Kyiv, June 17, 2016 – The National Agency for the Prevention of Corruption (NAPC) should work according to a clear algorithm to control financing of political parties. It should have clearly set rules and procedures for both political parties and each entity of control. The best international practices can serve as a basis. This opinion was expressed by NAPC representatives, international experts and public activists at a press briefing at Ukraine Crisis Media Center.
Georgian experience can be especially valuable for Ukraine since Georgia has already successfully implemented the system of financing political parties from the budget, and worked out a mechanism to control their income; taking into account the recommendations of experts from the International Foundation for Electoral Systems (IFES). The Ukrainian delegation has just returned from a working trip, during which Georgian colleagues shared their experiences. Denys Kovryzhenko, legal advisor, International Foundation for Electoral Systems (IFES), reported that the State Audit Office exercises control in cooperation with the public. “They have learned to monitor even cash forms of bribing voters – such as banquets, held by a certain political party. Bribery involves criminal liability, so reports do not mention such expenditures. However, if such information appeared in the media – the Office would conduct an investigation, determine the price of the goods, and impose penalties,” said the expert. He added that the Office has a special department that tracks such reports in the media. Mr. Kovryzhenko noted, that all these measures gradually raise political culture, but “violations occur constantly,” so the system is still improving. “They [the Office] are just finishing the preparation of an electronic reporting form, and they advised us what we should take into account when analyzing the report,” said Natalia Korchak, head of the National Agency for Prevention of Corruption.
Mr. Kovryzhenko said that IFES promised to give Ukraine instructions on all procedures so the country is able develop similar procedures for NAPC on this basis. “These procedures are a description of the Agency’s basic methods- from how the mail comes to how it is recorded, and ending the use of administrative penalties – who makes records, how the State Audit Office’s interests are represented in court or how to gain access to private information which is banking secrecy,” said Mr. Kovryzhenko. “There is also international methodology for evaluating contributions in kind – premises and other movable and immovable property. They promised to give that to us as well.
“Czech experts for their part unanimously approved the decision of Ukraine to introduce state financing of parties.” Transparent and open financing of political parties is one of the key democratic principles that ensures free political competition. The parties with non-transparent financing and dependance on various profiteering methods will not manage to properly run the country,” stressed Ivan Počuch, Ambassador of the Czech Republic in Ukraine. He added that a new political culture is formed over a very long period, and this process persists in post-Soviet countries in Europe. Vit Simral, Czech expert, PhD, noted that the Czech Republic still needs to fill “gaps” in legislation. During the recent elections, for example, a problem arose with people, who on their own initiative, installed billboards in support of certain political forces. “We are now preparing a new reform: third parties who wish to install billboards in support of the candidate will have a certain financial limit and will need to be registered. If they are not registered, such billboards will be removed,” he informed. “The main thing is to change legislation constantly in order to see what normally works. You will also manage to do this, revealing the main channels through which the shadow money comes.”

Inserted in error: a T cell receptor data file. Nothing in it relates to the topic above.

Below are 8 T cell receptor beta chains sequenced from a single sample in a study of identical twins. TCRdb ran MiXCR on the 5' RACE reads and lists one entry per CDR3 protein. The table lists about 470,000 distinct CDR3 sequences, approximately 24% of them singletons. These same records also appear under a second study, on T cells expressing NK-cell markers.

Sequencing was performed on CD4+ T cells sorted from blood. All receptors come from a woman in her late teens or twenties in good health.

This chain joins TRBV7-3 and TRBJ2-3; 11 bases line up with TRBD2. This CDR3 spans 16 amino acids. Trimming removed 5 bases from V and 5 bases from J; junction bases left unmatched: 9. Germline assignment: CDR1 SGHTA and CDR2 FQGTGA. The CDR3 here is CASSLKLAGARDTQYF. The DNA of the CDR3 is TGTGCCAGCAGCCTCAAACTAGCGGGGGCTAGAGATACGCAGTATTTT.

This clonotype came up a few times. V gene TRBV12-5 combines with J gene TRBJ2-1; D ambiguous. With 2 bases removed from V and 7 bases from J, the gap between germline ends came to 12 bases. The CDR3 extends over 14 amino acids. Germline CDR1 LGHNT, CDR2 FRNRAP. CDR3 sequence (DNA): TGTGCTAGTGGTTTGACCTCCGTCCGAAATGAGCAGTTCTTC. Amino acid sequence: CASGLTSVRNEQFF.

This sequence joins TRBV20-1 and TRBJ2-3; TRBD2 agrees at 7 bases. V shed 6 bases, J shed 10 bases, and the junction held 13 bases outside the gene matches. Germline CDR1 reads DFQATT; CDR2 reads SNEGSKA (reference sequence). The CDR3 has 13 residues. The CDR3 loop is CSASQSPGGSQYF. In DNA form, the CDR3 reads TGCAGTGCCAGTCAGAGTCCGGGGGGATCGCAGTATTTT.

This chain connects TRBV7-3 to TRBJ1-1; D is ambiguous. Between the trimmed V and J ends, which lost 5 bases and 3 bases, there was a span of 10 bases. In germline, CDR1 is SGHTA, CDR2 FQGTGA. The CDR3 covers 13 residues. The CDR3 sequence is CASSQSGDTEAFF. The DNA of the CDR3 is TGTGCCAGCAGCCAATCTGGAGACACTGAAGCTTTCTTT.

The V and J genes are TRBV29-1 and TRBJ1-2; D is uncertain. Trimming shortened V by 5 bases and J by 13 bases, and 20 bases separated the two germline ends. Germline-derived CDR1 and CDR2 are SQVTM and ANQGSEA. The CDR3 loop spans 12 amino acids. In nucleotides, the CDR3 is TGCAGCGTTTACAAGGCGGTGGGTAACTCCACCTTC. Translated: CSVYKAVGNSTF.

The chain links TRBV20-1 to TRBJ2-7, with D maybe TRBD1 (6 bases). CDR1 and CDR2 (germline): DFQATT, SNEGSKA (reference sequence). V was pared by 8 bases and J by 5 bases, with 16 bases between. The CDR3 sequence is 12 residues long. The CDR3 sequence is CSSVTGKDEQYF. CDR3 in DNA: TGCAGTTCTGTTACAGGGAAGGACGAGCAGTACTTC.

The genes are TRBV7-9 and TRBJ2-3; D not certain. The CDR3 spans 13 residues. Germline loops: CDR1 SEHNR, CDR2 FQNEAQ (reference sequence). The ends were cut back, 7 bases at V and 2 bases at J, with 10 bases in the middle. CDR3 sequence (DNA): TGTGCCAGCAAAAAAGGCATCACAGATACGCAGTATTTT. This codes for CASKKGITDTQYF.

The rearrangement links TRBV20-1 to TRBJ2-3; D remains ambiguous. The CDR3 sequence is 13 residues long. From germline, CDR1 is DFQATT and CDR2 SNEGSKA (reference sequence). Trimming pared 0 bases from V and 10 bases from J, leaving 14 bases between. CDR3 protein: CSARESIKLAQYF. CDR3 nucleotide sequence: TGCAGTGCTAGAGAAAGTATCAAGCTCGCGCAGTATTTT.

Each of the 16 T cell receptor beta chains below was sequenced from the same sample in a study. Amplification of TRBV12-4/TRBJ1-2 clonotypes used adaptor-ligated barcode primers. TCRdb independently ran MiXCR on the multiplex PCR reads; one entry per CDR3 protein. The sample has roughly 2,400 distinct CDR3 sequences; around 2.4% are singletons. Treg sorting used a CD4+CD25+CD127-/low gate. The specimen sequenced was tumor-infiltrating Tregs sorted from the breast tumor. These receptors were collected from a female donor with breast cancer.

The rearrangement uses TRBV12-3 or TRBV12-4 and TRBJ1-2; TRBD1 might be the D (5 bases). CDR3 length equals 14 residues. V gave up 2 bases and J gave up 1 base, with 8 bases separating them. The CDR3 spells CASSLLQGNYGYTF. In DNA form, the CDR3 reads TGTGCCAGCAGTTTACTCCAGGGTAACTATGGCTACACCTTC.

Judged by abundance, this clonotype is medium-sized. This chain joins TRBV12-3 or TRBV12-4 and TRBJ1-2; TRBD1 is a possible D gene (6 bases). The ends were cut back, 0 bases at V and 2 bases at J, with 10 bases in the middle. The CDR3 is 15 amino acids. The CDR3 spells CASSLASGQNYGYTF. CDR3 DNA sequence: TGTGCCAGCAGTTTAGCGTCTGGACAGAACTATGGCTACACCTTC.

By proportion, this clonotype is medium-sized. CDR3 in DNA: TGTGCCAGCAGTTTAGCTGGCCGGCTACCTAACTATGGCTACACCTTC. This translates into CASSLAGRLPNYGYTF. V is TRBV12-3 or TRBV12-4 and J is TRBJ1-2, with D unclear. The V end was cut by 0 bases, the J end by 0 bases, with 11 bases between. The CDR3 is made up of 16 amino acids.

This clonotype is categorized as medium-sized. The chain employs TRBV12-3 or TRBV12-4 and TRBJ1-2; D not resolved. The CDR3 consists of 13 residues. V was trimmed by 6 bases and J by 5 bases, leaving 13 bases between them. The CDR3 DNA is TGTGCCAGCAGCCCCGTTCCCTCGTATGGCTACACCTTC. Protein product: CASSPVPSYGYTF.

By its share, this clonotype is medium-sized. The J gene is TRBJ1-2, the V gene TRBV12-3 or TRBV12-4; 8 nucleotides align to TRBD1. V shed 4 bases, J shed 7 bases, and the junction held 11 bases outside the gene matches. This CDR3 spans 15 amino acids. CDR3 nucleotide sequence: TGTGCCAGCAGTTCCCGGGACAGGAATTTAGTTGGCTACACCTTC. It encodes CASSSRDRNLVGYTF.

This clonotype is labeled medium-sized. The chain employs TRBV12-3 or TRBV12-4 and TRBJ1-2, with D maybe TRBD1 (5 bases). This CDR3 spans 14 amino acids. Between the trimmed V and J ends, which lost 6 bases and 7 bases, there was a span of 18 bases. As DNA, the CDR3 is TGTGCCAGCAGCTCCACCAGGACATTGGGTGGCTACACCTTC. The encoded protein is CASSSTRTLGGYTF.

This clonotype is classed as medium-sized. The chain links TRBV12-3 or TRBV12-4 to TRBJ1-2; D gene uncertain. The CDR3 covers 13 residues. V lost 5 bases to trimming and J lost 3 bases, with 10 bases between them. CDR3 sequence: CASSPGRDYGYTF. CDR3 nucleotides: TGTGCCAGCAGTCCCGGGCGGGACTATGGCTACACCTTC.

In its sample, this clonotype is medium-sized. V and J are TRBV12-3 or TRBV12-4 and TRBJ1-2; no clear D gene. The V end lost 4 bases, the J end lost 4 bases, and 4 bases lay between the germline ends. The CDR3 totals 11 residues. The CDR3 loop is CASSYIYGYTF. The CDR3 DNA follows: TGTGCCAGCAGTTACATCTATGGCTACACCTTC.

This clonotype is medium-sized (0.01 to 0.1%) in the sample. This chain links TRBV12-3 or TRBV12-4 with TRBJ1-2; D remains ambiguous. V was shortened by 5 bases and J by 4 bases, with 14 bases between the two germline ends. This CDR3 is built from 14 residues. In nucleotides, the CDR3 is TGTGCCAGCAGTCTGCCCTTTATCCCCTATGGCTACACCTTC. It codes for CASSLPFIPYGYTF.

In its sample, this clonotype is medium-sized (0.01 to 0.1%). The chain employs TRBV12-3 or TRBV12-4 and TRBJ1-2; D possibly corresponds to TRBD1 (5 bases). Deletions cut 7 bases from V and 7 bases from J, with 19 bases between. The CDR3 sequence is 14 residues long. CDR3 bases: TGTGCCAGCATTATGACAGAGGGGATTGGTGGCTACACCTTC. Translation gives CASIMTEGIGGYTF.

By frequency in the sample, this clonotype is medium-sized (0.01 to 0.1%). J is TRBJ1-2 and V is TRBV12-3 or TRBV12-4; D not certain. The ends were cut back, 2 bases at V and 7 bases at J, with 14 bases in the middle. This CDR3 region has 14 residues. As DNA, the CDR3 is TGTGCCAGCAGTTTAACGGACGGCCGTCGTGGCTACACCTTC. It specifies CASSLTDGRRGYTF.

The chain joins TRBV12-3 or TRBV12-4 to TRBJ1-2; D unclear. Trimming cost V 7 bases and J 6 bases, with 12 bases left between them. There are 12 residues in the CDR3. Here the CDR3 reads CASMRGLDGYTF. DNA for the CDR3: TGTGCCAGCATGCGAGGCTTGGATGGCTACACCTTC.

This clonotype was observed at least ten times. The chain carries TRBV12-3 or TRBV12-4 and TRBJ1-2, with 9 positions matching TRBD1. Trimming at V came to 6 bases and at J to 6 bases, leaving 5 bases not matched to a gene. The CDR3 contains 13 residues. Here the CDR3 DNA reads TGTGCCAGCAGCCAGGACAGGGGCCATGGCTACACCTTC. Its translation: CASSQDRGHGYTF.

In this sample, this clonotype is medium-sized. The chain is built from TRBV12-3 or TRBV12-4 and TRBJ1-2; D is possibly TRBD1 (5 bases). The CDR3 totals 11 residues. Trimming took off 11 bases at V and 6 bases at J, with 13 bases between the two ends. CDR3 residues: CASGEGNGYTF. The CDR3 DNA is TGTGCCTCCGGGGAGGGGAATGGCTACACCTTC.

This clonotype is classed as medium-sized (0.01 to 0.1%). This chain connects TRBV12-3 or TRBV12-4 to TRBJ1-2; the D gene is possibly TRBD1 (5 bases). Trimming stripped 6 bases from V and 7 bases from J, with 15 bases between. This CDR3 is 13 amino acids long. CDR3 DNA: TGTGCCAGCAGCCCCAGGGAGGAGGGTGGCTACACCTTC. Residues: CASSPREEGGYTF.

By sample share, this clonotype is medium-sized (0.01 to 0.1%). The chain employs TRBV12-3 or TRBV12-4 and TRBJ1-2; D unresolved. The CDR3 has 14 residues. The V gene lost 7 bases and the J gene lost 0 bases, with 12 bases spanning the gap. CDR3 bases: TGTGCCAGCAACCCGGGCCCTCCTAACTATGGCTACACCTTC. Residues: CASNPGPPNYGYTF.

Natalia Korchak noted that at the first stages of its activities the Agency will focus on prevention and explanatory work. The foreign experts stressed the same. “It is important that the Agency should not only control the political parties, but also teach them by providing methodological support in the reporting process as a whole and in common things, for example, filling out declarations and so on,” noted Vit Simral. The NAPC head urged political parties to try and fill in the available declaration form to understand how the whole system works.
Currently, it is very important that NAPC should establish coordination with the Pension Fund and Public Insurance Fund. This is required to identify figureheads, who are used to hide the real sponsors. “One-time payment from an individual cannot exceed 400 minimum wages and that from legal entities – 800 minimum wages. And if it turns out that a pensioner has made such a contribution, the question will arise as to the origin of these funds,” Natalia Korchak reminded. “All contributions will be in cash, because banks will have all the information about the person who places money on account of the party. Accordingly, we will monitor this through the reports and will to be able to verify the information from the bank, if necessary,” explained Oleg Sytnyk.
The NAPC head stressed that transparency is very important for public confidence in the Agency. In consideration of this, NAPC conclusions based on declarations from the parties and the public will be publicly available. Natalia Korchak also urged concerned citizens to join the process of verification of declarations submitted by political parties. She explained that the mere form of the report consists of 72 pages. So, the big parties with branched structures will have reports consisting of hundreds of pages. “The public’s help is extremely important for us, because we are physically not able to check everything,” she emphasized.